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Gloats / November 4, 2009

16-abandoned-office

Ames emailed me a New York Times blog post from last February by one Casey B. Mulligan–which may sound like a fictional baseball player’s name, but no, he’s real all right, just another in a long line of insane econ professors from the University of Chicago. In the blog post, Mulligan cheerfully announced that when it comes to commercial real estate, we’ve got nothing at all to worry about. There’s no danger of a CRE  crash, like the one we’ve experienced in the residential market, so we can all go back to being happy free market beneficiaries.

No CRE crash? Ha-ha! I just love these Chicago School alchemy frauds! It is truly a joy to see them make such fools of themselves on the permanent public record. And not surprisingly, although Mulligan struck out, he’s still at the plate, batting out barely comprehensible economic fatwahs for the New York Times like nothing ever happened—that’s the kind of free market a real Chicago School economist likes.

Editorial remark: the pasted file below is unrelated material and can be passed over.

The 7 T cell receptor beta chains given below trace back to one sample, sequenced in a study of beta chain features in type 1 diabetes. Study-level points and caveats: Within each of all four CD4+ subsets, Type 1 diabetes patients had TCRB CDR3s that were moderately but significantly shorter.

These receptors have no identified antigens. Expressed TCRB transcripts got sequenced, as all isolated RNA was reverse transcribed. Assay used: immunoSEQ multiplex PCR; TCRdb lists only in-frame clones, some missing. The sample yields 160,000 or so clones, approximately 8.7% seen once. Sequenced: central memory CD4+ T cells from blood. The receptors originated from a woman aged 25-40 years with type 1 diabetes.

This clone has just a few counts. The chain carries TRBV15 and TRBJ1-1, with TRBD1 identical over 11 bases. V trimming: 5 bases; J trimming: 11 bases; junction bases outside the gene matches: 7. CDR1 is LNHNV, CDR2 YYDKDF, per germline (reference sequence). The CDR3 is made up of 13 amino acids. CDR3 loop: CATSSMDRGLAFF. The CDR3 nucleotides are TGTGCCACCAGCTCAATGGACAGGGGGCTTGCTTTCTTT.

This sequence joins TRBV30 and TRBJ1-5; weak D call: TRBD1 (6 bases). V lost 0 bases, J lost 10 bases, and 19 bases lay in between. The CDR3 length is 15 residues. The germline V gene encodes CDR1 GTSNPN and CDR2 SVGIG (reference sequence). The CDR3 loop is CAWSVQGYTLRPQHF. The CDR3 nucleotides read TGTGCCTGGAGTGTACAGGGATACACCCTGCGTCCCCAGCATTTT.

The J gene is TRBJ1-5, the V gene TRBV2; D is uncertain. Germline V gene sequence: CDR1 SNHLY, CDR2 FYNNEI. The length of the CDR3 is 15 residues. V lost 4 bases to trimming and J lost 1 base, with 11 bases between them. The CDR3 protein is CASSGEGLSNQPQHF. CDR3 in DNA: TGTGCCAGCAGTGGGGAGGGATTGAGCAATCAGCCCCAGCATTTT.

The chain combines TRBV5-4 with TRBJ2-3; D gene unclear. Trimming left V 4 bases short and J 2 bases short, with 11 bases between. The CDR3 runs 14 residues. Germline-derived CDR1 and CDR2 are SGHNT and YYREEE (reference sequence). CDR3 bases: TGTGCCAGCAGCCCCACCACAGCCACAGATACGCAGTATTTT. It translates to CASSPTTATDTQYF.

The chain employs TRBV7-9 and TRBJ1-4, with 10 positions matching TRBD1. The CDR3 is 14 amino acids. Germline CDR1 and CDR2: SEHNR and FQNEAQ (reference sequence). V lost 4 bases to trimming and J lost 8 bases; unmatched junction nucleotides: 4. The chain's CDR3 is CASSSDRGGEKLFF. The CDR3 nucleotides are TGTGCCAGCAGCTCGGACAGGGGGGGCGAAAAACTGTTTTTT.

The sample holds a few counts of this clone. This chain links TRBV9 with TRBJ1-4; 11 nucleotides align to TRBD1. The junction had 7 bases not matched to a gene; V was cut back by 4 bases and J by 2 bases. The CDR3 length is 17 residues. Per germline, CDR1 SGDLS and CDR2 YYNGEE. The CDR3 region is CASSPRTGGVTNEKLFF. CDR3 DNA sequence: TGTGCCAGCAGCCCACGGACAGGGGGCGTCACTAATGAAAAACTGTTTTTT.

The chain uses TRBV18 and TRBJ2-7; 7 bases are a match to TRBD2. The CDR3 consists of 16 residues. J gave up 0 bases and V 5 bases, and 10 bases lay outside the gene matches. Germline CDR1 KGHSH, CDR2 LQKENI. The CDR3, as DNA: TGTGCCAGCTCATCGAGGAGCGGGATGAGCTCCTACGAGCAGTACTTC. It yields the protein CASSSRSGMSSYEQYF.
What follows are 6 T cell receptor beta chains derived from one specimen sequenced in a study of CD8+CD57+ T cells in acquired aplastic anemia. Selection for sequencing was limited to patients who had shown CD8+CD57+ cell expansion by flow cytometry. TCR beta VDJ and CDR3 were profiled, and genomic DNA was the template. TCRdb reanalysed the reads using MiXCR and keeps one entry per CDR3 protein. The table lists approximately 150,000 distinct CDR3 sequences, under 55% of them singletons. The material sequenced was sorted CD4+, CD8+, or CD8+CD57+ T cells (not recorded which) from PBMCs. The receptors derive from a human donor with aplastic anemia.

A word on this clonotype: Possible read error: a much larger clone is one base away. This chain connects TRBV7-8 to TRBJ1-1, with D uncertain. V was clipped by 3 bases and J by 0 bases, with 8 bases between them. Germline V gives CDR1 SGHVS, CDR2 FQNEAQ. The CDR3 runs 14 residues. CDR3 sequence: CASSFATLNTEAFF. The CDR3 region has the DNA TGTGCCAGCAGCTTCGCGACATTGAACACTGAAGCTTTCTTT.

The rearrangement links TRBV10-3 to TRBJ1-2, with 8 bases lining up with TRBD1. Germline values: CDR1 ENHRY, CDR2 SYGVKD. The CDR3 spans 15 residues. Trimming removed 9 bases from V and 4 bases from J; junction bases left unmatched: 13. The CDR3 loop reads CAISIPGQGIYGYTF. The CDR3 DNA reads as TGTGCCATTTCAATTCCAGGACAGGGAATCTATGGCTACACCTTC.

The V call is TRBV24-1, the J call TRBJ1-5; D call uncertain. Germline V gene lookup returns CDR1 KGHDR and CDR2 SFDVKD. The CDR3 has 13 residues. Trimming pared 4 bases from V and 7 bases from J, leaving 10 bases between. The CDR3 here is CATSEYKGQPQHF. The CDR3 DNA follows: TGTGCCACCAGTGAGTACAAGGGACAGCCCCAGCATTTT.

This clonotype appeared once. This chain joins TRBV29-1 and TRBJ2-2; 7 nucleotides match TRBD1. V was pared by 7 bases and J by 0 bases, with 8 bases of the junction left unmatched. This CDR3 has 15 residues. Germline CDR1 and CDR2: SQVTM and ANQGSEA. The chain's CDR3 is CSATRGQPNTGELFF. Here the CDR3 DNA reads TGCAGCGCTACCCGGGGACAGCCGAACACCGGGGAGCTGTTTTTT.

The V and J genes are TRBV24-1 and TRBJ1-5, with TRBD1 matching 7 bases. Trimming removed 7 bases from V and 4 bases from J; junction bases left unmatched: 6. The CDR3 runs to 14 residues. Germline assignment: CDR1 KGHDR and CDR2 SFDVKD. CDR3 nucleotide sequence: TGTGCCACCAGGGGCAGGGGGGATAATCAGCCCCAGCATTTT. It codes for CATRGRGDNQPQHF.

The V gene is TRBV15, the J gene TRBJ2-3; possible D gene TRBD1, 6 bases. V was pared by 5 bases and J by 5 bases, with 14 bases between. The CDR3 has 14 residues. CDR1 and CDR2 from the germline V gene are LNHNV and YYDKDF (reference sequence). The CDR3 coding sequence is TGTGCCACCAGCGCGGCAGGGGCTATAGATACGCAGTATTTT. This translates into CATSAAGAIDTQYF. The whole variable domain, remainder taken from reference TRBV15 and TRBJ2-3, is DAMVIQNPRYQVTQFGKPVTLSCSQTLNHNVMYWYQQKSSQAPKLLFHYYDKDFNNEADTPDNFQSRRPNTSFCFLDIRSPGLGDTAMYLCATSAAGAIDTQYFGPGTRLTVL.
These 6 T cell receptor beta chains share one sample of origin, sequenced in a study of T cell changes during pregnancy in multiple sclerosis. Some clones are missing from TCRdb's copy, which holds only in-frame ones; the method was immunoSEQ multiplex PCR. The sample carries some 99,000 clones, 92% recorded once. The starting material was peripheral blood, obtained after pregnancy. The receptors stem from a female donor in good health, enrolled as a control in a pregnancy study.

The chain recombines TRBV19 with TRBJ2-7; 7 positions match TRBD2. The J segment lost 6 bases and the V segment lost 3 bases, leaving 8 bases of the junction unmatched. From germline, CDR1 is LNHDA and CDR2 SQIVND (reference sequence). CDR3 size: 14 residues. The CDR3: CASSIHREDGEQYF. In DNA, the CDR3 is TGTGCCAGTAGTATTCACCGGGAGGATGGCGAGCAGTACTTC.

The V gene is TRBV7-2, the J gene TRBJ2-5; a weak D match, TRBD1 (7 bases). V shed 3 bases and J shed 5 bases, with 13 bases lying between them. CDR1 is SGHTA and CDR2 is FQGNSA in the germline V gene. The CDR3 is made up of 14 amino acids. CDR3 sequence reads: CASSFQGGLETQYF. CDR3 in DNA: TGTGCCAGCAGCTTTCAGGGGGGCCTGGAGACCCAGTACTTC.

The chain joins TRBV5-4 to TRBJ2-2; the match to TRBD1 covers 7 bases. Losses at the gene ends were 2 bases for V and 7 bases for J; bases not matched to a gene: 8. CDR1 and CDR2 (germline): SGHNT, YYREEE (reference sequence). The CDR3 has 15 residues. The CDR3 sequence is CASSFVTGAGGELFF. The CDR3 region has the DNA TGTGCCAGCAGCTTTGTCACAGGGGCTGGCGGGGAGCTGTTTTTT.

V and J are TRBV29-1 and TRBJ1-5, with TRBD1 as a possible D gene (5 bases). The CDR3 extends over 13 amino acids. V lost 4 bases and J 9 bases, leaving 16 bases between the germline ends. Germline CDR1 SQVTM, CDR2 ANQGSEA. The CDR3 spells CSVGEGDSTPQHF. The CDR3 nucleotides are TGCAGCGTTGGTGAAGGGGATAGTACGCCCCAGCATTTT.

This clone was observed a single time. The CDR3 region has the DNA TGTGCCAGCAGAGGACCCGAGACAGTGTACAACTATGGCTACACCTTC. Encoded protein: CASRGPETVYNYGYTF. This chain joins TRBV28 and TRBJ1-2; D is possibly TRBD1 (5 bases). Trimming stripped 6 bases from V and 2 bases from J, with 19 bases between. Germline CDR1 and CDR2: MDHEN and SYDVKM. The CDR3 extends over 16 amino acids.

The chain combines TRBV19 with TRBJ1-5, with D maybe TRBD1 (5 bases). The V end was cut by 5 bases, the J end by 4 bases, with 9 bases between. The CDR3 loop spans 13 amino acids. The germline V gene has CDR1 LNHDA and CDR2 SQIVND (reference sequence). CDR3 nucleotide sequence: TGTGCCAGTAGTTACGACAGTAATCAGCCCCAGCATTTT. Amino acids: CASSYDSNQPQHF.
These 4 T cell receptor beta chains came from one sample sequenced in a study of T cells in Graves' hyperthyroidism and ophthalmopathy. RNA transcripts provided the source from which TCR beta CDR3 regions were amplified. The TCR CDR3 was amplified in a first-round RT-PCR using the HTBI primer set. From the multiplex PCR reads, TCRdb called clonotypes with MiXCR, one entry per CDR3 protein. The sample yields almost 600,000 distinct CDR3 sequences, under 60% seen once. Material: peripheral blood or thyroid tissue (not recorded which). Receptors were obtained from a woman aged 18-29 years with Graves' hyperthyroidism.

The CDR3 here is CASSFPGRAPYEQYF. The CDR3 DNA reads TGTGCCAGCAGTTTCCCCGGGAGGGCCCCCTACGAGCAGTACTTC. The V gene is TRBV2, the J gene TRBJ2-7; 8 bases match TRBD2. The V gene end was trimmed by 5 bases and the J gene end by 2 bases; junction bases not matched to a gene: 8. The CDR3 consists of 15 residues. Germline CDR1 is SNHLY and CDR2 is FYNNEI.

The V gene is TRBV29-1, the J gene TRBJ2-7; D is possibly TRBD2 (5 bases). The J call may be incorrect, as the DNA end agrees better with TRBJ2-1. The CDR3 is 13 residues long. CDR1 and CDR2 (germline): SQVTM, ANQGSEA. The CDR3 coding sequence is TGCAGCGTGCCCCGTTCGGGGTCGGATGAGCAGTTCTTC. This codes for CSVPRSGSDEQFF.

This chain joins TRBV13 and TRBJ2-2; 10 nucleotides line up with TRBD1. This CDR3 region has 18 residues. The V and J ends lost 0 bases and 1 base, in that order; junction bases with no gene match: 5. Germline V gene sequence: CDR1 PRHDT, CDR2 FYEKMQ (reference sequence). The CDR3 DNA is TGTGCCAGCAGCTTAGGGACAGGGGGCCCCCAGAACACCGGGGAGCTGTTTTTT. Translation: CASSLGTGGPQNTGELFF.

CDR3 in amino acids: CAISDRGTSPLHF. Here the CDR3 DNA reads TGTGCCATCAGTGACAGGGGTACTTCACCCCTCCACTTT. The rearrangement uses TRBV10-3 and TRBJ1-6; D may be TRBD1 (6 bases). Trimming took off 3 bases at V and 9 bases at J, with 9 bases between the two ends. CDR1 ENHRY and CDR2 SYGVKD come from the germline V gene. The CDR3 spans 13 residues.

So that you don’t have to wait, here’s what Casey wrote for the Times in February 2009. Note how he denigrates those damn pesky “experts”:

For months now, experts have been predicting that commercial real estate will be “the other shoe to drop.” But in fact, non-residential building fell far behind housing construction during the housing boom. This shortage of commercial buildings relative to housing suggests that a commercial real estate crisis will not occur, or that at worst it will occur with much less severity than did the housing crash.

. . .

We all know that there is a nationwide surplus of housing. But there is little if any nationwide surplus of non-residential buildings.